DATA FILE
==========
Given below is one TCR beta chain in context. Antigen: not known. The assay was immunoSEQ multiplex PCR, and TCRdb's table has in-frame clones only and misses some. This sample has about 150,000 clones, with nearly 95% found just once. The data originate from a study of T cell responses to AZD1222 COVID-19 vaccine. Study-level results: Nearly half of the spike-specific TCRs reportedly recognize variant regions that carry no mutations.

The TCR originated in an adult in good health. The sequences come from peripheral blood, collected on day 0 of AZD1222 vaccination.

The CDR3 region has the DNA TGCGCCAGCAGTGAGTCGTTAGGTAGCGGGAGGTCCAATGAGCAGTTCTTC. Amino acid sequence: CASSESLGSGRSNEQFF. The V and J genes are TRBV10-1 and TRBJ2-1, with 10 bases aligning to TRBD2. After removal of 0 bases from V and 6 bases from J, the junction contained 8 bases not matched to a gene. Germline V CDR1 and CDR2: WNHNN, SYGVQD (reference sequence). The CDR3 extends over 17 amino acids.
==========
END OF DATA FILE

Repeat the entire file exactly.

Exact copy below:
Given below is one TCR beta chain in context. Antigen: not known. The assay was immunoSEQ multiplex PCR, and TCRdb's table has in-frame clones only and misses some. This sample has about 150,000 clones, with nearly 95% found just once. The data originate from a study of T cell responses to AZD1222 COVID-19 vaccine. Study-level results: Nearly half of the spike-specific TCRs reportedly recognize variant regions that carry no mutations.

The TCR originated in an adult in good health. The sequences come from peripheral blood, collected on day 0 of AZD1222 vaccination.

The CDR3 region has the DNA TGCGCCAGCAGTGAGTCGTTAGGTAGCGGGAGGTCCAATGAGCAGTTCTTC. Amino acid sequence: CASSESLGSGRSNEQFF. The V and J genes are TRBV10-1 and TRBJ2-1, with 10 bases aligning to TRBD2. After removal of 0 bases from V and 6 bases from J, the junction contained 8 bases not matched to a gene. Germline V CDR1 and CDR2: WNHNN, SYGVQD (reference sequence). The CDR3 extends over 17 amino acids.